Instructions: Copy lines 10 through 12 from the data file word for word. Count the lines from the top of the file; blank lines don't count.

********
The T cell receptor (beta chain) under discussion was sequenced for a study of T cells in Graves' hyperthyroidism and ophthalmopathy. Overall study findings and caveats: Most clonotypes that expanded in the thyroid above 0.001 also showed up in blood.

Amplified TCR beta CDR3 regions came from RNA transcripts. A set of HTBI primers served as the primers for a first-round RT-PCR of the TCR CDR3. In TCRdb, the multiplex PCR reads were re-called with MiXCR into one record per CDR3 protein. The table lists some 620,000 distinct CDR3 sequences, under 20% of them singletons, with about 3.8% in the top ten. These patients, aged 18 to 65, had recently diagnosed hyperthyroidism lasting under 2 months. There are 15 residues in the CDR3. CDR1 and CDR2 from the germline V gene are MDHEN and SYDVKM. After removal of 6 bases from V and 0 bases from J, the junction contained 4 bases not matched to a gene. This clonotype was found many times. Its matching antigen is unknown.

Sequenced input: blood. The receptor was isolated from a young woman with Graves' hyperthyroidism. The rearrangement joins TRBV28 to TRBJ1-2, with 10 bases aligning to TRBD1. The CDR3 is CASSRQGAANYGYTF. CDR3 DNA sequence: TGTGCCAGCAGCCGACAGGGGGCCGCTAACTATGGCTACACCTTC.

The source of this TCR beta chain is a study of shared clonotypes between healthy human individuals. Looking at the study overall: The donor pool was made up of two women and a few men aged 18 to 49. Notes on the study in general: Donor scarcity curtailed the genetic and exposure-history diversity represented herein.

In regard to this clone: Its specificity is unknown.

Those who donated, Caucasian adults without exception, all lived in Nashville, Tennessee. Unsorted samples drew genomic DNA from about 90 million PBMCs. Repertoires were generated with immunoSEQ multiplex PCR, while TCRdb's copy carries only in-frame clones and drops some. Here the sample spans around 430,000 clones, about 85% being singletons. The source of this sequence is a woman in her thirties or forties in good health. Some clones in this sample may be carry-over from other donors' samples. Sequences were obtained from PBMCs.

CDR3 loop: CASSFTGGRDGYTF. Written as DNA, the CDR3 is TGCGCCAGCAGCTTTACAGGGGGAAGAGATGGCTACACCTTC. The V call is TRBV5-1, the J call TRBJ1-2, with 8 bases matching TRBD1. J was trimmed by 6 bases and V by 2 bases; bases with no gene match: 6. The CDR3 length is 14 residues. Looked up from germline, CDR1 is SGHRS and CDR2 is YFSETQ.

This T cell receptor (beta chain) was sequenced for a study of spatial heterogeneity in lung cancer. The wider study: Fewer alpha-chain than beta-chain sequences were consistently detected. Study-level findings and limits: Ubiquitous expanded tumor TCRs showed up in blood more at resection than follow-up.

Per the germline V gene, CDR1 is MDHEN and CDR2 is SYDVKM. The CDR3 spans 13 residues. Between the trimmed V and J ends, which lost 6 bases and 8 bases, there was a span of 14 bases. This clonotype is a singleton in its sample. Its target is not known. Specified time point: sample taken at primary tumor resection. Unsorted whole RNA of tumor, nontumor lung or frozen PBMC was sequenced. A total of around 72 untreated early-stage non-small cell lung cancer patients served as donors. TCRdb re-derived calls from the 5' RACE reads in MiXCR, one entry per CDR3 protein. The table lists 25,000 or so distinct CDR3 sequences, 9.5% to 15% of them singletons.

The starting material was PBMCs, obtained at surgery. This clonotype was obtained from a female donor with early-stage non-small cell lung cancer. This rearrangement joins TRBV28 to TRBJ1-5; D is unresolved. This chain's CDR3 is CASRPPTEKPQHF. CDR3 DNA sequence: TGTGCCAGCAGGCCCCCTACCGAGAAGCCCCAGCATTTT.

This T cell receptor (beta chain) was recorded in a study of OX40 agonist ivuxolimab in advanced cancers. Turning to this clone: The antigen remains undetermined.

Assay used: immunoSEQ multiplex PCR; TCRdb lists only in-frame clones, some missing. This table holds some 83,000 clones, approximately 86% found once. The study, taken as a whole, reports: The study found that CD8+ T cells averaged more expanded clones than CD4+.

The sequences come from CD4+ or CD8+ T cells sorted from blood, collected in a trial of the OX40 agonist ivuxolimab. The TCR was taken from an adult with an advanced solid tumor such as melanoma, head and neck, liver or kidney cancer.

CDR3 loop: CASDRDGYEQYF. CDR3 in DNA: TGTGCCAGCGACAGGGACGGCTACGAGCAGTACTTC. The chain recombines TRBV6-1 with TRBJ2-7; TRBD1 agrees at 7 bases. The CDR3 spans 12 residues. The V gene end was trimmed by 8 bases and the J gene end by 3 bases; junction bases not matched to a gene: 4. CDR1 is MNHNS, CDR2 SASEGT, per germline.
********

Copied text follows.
The starting material was PBMCs, obtained at surgery. This clonotype was obtained from a female donor with early-stage non-small cell lung cancer. This rearrangement joins TRBV28 to TRBJ1-5; D is unresolved. This chain's CDR3 is CASRPPTEKPQHF. CDR3 DNA sequence: TGTGCCAGCAGGCCCCCTACCGAGAAGCCCCAGCATTTT.

This T cell receptor (beta chain) was recorded in a study of OX40 agonist ivuxolimab in advanced cancers. Turning to this clone: The antigen remains undetermined.

Assay used: immunoSEQ multiplex PCR; TCRdb lists only in-frame clones, some missing. This table holds some 83,000 clones, approximately 86% found once. The study, taken as a whole, reports: The study found that CD8+ T cells averaged more expanded clones than CD4+.